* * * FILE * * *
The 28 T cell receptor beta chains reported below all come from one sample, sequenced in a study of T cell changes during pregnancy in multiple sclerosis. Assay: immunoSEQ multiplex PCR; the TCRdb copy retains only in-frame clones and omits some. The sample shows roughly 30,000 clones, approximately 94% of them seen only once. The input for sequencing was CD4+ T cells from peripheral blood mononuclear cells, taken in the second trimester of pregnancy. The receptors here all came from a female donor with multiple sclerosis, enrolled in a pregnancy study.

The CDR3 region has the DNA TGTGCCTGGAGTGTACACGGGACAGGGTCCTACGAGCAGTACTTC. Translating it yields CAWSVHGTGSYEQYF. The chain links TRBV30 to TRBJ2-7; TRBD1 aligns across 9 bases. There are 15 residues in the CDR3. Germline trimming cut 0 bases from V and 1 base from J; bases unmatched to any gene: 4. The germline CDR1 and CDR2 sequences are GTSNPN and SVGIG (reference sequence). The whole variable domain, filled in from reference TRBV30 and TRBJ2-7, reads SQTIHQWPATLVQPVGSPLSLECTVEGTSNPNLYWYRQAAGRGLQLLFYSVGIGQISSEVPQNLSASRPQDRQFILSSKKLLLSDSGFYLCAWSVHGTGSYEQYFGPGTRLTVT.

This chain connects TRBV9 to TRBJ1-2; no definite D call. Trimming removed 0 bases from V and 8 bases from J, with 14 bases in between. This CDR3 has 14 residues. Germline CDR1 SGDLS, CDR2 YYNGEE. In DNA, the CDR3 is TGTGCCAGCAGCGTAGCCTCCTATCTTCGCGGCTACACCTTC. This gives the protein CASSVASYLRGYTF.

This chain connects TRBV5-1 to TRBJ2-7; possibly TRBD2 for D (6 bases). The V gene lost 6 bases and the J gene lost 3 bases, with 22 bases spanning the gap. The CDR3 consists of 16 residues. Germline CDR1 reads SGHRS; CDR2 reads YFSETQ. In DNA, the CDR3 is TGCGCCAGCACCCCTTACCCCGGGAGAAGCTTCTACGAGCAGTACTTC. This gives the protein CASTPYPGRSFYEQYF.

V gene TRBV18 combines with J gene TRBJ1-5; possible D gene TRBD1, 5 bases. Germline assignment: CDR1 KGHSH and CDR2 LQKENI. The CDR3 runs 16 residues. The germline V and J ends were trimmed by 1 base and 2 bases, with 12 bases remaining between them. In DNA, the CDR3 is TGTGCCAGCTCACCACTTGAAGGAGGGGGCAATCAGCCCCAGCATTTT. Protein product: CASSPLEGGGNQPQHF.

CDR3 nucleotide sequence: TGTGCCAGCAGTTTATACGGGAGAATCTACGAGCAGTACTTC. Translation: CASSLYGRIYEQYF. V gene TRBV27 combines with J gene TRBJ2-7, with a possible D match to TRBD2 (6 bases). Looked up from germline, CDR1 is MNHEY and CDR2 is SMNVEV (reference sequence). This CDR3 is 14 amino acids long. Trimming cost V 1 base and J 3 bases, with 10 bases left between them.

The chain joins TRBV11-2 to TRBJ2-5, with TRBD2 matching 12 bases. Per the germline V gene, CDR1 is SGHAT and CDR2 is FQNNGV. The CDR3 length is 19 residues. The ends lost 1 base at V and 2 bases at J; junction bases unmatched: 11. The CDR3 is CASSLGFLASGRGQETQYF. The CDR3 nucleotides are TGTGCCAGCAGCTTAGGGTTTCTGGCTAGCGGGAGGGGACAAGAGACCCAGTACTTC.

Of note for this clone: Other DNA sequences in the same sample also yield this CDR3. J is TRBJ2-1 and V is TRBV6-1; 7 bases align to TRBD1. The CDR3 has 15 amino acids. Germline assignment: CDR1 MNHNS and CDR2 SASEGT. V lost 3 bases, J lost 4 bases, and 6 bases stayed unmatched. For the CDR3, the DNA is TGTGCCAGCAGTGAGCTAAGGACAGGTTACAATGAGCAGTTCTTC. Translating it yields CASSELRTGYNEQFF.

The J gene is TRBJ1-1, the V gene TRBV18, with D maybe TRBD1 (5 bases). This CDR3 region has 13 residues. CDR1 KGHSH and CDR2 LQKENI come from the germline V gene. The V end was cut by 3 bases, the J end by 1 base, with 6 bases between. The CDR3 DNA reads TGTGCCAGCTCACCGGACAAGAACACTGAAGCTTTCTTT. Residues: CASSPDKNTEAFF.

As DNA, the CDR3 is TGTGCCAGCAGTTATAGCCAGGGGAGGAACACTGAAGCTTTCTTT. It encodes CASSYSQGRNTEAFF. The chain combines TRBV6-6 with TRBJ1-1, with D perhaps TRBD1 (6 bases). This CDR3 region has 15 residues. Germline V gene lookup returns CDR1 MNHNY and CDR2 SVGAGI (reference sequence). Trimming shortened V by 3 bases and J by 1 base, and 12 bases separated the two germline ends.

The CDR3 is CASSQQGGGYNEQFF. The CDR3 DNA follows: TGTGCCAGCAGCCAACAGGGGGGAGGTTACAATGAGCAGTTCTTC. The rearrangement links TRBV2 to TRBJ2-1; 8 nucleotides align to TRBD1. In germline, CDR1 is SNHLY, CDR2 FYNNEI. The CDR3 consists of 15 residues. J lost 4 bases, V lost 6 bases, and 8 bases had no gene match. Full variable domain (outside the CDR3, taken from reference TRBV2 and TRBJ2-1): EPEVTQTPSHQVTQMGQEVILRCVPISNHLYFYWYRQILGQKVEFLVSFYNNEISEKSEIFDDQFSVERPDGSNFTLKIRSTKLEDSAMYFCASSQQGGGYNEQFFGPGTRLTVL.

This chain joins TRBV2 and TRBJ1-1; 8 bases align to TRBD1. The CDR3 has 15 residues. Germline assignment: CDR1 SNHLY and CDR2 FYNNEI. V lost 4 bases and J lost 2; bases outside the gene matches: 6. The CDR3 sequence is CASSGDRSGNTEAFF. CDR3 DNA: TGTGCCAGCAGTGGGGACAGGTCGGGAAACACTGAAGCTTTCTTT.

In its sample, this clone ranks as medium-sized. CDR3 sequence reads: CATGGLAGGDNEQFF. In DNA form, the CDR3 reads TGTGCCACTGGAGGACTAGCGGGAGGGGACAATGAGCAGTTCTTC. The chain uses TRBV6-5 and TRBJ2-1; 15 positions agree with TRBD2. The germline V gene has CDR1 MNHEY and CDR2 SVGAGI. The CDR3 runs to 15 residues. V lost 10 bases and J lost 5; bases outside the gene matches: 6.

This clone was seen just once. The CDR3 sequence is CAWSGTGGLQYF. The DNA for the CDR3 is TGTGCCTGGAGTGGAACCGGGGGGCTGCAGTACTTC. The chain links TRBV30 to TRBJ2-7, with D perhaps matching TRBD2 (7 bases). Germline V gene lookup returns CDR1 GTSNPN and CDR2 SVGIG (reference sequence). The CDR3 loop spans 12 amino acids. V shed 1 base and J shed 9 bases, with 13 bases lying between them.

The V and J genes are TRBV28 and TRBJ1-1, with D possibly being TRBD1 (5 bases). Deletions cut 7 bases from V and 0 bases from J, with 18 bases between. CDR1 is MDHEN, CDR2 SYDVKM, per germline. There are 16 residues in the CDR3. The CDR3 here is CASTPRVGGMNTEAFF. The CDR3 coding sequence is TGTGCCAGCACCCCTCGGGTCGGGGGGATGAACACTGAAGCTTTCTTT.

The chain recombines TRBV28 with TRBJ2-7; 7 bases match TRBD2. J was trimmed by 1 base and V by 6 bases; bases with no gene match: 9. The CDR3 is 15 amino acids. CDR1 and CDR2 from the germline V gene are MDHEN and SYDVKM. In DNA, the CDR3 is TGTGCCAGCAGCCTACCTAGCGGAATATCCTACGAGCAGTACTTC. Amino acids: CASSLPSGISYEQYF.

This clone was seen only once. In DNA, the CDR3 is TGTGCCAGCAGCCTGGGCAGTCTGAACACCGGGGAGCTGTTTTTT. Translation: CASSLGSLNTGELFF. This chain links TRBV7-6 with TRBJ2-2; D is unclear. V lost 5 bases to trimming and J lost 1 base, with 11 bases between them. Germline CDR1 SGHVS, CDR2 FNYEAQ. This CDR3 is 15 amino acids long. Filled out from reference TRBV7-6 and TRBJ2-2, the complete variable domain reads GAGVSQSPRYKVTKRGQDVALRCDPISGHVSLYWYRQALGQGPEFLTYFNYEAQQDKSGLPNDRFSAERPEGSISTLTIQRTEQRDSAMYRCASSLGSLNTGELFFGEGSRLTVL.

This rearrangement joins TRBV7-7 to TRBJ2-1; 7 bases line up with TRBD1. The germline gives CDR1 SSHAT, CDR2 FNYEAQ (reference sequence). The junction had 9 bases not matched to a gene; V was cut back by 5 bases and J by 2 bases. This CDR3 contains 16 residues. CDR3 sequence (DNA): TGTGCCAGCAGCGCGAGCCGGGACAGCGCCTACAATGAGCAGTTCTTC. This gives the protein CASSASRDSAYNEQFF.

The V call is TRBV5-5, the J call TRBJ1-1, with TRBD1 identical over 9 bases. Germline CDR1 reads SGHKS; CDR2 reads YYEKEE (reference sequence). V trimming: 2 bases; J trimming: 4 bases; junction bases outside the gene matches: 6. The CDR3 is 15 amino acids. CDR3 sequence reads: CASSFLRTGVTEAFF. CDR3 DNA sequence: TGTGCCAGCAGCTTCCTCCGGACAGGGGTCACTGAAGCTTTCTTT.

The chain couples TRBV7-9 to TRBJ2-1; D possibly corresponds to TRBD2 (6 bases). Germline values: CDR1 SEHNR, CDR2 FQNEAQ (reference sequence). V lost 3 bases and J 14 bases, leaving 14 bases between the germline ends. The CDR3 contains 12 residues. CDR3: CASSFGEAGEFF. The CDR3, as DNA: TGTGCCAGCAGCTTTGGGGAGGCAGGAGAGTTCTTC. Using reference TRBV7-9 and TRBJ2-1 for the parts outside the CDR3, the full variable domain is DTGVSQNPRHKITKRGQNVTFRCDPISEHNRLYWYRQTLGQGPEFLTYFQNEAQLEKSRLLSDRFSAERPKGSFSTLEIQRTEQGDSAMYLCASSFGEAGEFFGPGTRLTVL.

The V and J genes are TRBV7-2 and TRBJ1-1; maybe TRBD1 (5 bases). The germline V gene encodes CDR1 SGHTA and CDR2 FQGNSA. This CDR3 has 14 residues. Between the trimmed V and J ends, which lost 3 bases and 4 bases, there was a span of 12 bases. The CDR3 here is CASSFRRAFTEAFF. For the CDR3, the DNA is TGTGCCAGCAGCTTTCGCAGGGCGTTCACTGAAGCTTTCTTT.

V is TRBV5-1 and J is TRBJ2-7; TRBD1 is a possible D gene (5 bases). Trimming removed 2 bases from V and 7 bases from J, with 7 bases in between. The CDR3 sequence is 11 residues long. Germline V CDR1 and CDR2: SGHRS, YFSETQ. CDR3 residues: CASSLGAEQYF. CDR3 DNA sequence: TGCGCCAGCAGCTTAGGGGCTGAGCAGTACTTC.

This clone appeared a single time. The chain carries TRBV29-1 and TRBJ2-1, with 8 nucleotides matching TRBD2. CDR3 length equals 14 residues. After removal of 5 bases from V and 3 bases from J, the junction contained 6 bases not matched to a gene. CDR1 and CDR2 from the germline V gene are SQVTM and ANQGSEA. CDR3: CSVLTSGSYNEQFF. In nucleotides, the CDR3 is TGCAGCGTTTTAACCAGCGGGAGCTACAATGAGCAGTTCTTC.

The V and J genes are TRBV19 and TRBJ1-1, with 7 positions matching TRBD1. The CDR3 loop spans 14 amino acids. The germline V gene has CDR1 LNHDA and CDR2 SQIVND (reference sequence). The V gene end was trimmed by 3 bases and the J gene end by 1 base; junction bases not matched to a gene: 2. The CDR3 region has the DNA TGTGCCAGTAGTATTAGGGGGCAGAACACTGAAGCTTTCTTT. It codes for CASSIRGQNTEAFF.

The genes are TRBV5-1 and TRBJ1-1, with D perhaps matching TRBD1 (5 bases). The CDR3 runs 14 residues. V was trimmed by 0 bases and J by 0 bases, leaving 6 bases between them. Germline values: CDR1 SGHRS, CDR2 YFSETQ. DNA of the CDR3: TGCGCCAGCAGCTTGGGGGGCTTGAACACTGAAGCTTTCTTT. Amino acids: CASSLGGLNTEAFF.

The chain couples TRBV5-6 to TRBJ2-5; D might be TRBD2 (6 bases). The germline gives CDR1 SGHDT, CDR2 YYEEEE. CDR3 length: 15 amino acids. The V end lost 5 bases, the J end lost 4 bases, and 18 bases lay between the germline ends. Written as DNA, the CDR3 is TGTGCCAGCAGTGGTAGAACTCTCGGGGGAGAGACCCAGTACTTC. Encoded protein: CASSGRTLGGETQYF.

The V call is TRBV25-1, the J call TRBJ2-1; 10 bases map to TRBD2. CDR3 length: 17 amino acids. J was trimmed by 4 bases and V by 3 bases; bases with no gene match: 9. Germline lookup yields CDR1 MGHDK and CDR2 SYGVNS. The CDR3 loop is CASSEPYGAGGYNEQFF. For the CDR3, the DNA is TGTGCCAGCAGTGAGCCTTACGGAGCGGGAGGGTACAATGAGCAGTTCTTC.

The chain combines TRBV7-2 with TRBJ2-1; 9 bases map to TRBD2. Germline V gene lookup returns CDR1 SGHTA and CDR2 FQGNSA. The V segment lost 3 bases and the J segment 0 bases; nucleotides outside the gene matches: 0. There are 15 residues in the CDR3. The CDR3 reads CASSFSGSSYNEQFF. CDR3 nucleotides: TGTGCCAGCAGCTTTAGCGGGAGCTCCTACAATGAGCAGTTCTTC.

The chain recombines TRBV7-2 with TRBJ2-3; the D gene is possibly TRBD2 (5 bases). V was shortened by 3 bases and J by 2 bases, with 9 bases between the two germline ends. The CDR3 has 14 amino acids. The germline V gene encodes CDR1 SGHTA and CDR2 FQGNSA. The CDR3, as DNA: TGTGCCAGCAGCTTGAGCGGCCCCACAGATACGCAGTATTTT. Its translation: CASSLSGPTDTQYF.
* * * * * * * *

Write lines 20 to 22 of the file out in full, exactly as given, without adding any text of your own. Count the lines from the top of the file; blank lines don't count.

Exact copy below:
The chain couples TRBV7-9 to TRBJ2-1; D possibly corresponds to TRBD2 (6 bases). Germline values: CDR1 SEHNR, CDR2 FQNEAQ (reference sequence). V lost 3 bases and J 14 bases, leaving 14 bases between the germline ends. The CDR3 contains 12 residues. CDR3: CASSFGEAGEFF. The CDR3, as DNA: TGTGCCAGCAGCTTTGGGGAGGCAGGAGAGTTCTTC. Using reference TRBV7-9 and TRBJ2-1 for the parts outside the CDR3, the full variable domain is DTGVSQNPRHKITKRGQNVTFRCDPISEHNRLYWYRQTLGQGPEFLTYFQNEAQLEKSRLLSDRFSAERPKGSFSTLEIQRTEQGDSAMYLCASSFGEAGEFFGPGTRLTVL.

The V and J genes are TRBV7-2 and TRBJ1-1; maybe TRBD1 (5 bases). The germline V gene encodes CDR1 SGHTA and CDR2 FQGNSA. This CDR3 has 14 residues. Between the trimmed V and J ends, which lost 3 bases and 4 bases, there was a span of 12 bases. The CDR3 here is CASSFRRAFTEAFF. For the CDR3, the DNA is TGTGCCAGCAGCTTTCGCAGGGCGTTCACTGAAGCTTTCTTT.

V is TRBV5-1 and J is TRBJ2-7; TRBD1 is a possible D gene (5 bases). Trimming removed 2 bases from V and 7 bases from J, with 7 bases in between. The CDR3 sequence is 11 residues long. Germline V CDR1 and CDR2: SGHRS, YFSETQ. CDR3 residues: CASSLGAEQYF. CDR3 DNA sequence: TGCGCCAGCAGCTTAGGGGCTGAGCAGTACTTC.